Why Medtronic’s Latest Quarterly Results Weren’t as Good as They Might Seem | The Motley Fool

Medtronic (NYSE:MDT) recently reported its fiscal 2022 first-quarter results. In this Motley Fool Live video recorded on Aug. 25, Motley Fool contributors Keith Speights and Brian Orelli discuss why those results really weren’t quite as good as they seemed.

Keith Speights: Brian, most healthcare companies have already reported their second-quarter results or latest quarterly results, but we’re still seeing some earnings reports come in here and there. This week, one healthcare giant, Medtronic, MDT is the ticker there, announced its fiscal 2022 Q1 results and Medtronic announced those on Tuesday.

What do you make of those results and were there any things that investors should especially note in Medtronic’s Q2 update or Q1 update?

Brian Orelli: You got to be careful here because Medtronic doesn’t follow the standard calendar. These are results from the quarter that ended July 30, and that’s their first fiscal quarter. Revenue was up 23% as reported and 19% organically, which backs out the changes in currency. Of course, that’s comparing to last year when we were in the thick of the pandemic and people were canceling non-urgent surgeries.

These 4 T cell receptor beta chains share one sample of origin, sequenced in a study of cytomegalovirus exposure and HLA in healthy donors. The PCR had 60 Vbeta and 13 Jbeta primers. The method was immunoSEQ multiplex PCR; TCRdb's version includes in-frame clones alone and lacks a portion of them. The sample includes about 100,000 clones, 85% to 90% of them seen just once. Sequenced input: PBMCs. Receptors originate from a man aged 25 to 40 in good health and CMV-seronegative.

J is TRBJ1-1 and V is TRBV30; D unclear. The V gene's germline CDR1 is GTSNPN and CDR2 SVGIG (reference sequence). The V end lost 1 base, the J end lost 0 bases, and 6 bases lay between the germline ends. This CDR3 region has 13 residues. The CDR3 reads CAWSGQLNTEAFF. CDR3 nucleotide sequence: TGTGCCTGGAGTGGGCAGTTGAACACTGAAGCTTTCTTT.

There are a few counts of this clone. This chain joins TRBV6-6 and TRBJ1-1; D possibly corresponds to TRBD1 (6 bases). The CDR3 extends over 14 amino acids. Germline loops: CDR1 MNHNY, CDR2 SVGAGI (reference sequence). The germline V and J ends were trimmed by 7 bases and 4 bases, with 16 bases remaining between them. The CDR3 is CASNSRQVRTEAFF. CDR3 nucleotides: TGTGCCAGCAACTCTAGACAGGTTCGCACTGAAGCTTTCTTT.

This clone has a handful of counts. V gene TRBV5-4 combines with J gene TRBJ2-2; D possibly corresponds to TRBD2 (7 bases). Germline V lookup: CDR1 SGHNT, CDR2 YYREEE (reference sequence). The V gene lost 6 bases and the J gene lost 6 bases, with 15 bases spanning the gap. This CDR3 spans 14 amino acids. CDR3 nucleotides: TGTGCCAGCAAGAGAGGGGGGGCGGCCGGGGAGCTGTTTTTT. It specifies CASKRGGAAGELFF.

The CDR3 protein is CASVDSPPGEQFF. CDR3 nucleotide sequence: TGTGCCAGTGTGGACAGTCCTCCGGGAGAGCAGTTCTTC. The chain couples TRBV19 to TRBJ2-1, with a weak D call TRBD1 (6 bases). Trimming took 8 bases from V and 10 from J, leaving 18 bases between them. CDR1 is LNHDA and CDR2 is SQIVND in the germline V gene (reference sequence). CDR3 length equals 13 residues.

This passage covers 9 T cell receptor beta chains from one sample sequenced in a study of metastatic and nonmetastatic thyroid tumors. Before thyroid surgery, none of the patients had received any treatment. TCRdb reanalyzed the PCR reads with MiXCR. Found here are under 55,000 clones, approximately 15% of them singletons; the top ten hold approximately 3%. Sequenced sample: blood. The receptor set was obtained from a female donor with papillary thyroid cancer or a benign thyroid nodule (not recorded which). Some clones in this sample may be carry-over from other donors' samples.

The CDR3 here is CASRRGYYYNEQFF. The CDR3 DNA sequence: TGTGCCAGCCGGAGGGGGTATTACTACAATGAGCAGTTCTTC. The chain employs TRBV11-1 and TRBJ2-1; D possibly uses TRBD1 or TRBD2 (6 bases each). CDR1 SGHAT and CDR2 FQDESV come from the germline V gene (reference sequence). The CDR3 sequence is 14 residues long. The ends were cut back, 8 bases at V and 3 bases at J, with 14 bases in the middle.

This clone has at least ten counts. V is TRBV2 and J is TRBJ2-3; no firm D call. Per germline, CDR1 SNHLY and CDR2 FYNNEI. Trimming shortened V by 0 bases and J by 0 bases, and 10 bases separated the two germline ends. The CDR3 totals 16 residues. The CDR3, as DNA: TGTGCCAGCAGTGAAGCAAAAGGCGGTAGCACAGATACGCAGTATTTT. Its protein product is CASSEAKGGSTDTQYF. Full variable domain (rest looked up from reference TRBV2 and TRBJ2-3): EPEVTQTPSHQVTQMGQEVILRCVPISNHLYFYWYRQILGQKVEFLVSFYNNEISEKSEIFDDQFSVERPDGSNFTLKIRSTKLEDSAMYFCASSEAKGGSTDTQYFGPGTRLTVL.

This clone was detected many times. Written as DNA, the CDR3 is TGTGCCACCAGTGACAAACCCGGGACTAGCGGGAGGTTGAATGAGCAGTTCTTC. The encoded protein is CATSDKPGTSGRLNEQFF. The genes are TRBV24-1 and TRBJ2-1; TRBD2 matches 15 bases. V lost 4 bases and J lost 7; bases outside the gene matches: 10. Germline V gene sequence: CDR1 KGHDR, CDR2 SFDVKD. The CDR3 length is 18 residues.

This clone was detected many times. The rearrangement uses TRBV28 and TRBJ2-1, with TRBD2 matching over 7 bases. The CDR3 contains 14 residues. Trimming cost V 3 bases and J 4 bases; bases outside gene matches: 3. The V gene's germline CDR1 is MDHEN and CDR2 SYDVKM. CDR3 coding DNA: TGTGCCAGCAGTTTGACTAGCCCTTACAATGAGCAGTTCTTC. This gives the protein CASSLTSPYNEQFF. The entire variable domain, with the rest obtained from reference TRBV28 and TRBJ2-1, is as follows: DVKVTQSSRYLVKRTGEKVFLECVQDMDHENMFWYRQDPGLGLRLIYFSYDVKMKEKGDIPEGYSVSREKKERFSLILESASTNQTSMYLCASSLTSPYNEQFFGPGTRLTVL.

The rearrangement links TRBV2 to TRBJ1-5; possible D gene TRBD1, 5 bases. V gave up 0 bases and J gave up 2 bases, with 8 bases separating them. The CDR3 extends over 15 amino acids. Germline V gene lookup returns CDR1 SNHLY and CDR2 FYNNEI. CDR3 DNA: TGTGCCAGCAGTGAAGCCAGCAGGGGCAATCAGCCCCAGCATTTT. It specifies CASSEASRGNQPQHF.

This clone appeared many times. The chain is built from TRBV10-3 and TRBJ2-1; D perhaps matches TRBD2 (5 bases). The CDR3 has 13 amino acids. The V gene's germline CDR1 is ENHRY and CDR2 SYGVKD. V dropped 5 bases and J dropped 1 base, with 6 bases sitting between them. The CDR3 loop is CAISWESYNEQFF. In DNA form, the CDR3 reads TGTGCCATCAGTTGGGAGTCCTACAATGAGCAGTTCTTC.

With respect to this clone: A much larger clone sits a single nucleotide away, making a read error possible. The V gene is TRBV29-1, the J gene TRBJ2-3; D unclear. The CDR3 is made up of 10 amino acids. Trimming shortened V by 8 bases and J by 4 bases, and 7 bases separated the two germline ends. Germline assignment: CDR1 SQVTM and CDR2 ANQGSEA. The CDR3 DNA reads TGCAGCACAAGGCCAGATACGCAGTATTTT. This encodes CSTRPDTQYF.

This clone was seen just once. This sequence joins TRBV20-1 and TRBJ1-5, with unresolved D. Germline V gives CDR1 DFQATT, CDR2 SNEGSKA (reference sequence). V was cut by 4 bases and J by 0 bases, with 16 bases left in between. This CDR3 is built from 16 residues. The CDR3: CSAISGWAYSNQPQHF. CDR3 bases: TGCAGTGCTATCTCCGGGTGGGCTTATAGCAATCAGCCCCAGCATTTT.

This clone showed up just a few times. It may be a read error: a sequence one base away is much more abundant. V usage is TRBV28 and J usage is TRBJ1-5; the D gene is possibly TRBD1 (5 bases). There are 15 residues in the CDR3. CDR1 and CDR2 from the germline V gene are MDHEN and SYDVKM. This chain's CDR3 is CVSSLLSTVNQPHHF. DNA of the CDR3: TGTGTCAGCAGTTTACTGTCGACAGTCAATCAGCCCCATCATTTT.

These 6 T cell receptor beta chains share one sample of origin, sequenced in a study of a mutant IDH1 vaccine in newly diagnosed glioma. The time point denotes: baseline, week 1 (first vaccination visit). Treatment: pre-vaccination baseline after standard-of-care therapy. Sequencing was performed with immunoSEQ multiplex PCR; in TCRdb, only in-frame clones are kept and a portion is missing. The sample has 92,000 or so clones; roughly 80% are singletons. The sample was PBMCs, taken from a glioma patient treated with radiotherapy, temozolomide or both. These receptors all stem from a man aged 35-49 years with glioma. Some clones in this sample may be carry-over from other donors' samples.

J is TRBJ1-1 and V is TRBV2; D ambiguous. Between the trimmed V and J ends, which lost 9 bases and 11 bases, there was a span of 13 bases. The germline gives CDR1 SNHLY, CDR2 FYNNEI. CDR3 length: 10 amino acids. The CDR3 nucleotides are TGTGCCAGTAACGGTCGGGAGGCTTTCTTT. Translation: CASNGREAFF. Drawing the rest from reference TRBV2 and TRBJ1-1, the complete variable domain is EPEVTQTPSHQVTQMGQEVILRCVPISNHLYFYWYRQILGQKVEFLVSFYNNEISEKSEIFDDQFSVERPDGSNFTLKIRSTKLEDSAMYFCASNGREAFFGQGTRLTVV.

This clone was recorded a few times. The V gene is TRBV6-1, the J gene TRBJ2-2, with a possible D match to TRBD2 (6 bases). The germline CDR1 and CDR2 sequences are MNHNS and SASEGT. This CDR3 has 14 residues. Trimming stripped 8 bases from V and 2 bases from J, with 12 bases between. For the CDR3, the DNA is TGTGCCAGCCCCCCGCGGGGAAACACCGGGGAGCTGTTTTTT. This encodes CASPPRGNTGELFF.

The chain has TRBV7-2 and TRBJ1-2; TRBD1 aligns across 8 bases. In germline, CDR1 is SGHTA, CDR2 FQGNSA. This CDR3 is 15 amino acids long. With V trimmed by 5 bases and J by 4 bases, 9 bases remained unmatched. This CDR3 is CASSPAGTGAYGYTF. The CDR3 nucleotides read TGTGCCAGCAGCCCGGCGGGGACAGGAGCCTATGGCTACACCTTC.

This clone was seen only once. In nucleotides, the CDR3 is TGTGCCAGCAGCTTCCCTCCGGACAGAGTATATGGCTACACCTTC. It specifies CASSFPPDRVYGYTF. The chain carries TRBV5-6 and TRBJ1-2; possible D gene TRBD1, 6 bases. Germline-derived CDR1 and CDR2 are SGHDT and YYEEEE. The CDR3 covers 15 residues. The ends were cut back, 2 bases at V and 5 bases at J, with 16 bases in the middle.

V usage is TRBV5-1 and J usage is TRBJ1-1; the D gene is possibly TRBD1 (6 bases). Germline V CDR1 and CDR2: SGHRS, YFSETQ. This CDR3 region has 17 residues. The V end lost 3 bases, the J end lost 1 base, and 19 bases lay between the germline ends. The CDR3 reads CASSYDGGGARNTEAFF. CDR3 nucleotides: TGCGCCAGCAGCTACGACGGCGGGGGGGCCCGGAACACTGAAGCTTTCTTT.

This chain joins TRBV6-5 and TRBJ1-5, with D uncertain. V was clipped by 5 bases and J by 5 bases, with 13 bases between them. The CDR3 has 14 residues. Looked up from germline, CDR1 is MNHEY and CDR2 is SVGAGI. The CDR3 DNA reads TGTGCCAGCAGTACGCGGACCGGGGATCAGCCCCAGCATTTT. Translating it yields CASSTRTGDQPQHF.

If you go back to 2019 and look at the growth over the last two years, Medtronic didn’t do this, but I encourage people to do it for all of their companies that were affected by the pandemic last year. If you look over those two years, revenue was only up 6.6%. I didn’t annualize that, that’s literally the combined between 2019 and 2021.

Obviously, the company isn’t growing that quickly. To put the quarter in perspective, the guidance for the entire fiscal year, and remember, this is the first fiscal quarter, is to grow 9% on an organic basis.

We’re going from a 19% growth in the first quarter to 9% over the entire four quarters. Obviously, things are going to slow down substantially and I don’t think you can really read much into the year-over-your growth in the first fiscal quarter for Medtronic.

This article represents the opinion of the writer, who may disagree with the “official” recommendation position of a Motley Fool premium advisory service. We’re motley! Questioning an investing thesis — even one of our own — helps us all think critically about investing and make decisions that help us become smarter, happier, and richer.

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